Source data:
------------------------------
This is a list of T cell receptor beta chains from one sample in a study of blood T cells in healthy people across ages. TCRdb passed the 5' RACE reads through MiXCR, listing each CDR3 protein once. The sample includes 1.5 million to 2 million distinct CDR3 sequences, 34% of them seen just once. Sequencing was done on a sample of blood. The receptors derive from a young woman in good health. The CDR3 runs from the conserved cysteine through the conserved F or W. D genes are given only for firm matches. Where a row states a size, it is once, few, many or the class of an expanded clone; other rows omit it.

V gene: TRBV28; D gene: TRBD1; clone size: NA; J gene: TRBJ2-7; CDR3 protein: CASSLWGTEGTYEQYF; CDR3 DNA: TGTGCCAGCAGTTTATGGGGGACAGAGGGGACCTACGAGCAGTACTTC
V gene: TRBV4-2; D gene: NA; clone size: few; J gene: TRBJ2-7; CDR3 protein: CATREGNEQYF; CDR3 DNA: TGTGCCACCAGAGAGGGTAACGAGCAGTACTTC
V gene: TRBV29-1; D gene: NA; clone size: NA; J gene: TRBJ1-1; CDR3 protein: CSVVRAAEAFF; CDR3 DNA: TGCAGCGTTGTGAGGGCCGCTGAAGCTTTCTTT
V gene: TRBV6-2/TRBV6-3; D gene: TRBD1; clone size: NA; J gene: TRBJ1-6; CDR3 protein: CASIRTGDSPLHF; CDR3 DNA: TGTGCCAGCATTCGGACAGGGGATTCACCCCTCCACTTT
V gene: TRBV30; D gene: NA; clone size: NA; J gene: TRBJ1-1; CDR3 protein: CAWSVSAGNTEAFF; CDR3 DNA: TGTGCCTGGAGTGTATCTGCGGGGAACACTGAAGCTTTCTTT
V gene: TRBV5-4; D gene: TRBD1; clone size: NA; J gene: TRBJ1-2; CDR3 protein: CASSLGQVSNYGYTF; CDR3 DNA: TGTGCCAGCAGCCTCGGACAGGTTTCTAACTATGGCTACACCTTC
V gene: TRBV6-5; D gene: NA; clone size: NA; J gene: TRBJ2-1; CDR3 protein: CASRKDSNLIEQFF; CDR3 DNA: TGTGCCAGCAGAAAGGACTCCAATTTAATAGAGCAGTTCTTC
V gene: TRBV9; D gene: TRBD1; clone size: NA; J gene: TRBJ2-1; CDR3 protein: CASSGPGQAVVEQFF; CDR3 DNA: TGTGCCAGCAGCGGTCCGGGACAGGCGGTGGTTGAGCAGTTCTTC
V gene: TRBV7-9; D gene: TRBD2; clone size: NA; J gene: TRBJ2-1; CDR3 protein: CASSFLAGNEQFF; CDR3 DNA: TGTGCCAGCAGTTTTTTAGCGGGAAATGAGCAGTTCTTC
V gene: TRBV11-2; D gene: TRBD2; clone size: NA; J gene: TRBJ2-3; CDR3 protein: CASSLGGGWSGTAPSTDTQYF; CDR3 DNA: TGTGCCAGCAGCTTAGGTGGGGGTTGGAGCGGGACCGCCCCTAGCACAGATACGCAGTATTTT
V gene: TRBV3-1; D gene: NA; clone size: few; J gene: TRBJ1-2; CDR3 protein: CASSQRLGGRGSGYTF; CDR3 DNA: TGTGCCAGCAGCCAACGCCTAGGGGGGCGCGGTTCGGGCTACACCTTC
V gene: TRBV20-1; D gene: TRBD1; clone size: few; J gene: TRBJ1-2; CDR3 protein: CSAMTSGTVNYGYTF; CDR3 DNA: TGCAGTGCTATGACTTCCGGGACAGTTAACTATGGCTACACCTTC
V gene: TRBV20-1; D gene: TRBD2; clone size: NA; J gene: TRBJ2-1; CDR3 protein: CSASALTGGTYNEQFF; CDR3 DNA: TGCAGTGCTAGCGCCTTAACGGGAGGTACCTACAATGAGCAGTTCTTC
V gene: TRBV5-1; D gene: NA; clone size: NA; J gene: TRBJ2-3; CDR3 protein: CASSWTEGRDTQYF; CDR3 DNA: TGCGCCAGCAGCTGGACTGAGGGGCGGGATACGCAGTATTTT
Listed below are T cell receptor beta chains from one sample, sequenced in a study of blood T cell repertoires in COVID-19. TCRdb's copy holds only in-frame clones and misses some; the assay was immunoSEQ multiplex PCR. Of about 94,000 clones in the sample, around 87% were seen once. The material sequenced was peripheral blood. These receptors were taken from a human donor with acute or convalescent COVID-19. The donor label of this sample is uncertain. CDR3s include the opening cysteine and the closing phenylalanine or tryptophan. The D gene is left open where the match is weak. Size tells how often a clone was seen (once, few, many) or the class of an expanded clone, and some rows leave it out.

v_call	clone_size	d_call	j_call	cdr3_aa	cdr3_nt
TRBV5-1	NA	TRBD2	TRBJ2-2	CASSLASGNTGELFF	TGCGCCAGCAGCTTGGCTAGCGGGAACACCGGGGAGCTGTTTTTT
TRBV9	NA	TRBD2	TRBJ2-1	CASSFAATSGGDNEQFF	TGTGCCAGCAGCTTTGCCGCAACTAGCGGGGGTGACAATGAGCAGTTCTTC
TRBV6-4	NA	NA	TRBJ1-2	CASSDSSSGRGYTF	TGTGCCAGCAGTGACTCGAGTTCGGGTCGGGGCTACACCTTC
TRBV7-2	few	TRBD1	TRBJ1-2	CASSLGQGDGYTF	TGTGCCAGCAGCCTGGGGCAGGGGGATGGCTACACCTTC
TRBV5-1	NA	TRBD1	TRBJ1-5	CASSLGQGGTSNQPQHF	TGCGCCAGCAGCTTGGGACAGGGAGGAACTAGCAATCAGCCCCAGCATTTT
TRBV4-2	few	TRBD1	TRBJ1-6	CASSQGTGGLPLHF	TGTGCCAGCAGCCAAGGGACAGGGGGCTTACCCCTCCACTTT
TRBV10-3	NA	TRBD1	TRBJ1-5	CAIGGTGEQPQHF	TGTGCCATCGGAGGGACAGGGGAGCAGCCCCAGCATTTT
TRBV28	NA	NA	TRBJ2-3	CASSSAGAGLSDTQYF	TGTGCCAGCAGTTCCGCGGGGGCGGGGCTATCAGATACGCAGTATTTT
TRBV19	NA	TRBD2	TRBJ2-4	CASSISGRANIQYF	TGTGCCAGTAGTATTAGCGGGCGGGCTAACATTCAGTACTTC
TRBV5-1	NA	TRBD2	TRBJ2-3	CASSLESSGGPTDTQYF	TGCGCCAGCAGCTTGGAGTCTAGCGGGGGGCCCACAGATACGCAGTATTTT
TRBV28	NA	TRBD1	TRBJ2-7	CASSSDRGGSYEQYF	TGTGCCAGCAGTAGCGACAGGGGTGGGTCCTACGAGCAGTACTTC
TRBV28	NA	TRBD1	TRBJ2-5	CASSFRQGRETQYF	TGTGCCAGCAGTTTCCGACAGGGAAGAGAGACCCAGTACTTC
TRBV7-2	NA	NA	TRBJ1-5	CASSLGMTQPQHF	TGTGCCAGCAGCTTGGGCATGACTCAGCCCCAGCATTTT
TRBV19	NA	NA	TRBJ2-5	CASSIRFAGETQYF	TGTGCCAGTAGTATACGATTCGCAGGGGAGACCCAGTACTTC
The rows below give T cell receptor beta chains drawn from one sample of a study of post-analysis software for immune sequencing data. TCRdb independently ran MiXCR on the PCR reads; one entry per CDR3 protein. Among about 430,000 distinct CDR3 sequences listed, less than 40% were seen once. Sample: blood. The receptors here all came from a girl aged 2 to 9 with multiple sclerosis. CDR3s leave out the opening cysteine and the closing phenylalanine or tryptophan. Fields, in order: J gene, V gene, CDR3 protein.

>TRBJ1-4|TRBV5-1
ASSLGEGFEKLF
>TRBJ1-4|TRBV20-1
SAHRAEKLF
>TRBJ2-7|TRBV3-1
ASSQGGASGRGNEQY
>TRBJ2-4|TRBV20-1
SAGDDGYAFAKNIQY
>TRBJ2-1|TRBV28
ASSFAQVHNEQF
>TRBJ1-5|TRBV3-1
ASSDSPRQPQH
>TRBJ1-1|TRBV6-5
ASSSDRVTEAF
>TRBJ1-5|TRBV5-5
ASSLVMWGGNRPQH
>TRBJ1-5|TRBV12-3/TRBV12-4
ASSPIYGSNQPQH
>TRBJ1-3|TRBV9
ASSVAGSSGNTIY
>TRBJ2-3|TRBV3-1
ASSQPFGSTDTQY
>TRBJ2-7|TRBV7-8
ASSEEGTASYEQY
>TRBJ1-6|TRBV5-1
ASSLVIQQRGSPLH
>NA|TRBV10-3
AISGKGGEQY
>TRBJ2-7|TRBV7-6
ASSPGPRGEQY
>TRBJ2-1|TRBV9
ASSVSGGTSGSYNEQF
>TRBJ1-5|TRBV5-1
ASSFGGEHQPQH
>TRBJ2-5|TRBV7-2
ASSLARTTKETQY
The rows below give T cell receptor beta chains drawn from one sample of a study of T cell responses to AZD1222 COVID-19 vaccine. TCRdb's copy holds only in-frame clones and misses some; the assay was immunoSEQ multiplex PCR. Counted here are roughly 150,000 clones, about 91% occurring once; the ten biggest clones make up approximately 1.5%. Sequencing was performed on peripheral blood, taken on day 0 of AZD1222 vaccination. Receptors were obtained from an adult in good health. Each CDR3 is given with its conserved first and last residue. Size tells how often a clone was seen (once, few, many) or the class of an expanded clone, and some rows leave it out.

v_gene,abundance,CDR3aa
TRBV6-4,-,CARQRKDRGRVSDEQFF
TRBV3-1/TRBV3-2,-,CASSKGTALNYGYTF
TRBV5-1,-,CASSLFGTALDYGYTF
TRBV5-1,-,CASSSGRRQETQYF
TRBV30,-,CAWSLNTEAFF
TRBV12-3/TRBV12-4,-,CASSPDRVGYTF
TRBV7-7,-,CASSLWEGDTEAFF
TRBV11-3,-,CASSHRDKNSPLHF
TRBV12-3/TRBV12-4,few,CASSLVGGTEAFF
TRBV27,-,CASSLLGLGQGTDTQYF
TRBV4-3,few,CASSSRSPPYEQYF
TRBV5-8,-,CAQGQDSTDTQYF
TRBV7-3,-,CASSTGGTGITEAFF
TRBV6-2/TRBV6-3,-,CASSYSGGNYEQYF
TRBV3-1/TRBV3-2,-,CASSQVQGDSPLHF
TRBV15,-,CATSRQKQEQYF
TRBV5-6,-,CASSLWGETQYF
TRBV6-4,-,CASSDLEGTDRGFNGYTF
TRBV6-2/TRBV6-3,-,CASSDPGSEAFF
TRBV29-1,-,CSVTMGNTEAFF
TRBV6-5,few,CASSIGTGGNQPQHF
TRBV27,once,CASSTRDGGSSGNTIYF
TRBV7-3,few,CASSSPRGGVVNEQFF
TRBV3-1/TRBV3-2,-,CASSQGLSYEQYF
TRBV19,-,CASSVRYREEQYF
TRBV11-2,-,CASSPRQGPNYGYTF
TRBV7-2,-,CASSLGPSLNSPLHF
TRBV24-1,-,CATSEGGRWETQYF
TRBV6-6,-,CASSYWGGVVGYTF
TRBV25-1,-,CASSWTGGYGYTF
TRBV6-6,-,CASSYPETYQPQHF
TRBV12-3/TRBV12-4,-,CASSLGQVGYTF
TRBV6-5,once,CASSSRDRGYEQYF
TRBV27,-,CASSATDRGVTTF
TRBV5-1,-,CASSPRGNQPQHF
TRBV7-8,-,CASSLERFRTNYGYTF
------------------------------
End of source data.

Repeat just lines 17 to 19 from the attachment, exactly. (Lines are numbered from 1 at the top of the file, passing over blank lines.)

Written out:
v_call	clone_size	d_call	j_call	cdr3_aa	cdr3_nt
TRBV5-1	NA	TRBD2	TRBJ2-2	CASSLASGNTGELFF	TGCGCCAGCAGCTTGGCTAGCGGGAACACCGGGGAGCTGTTTTTT
TRBV9	NA	TRBD2	TRBJ2-1	CASSFAATSGGDNEQFF	TGTGCCAGCAGCTTTGCCGCAACTAGCGGGGGTGACAATGAGCAGTTCTTC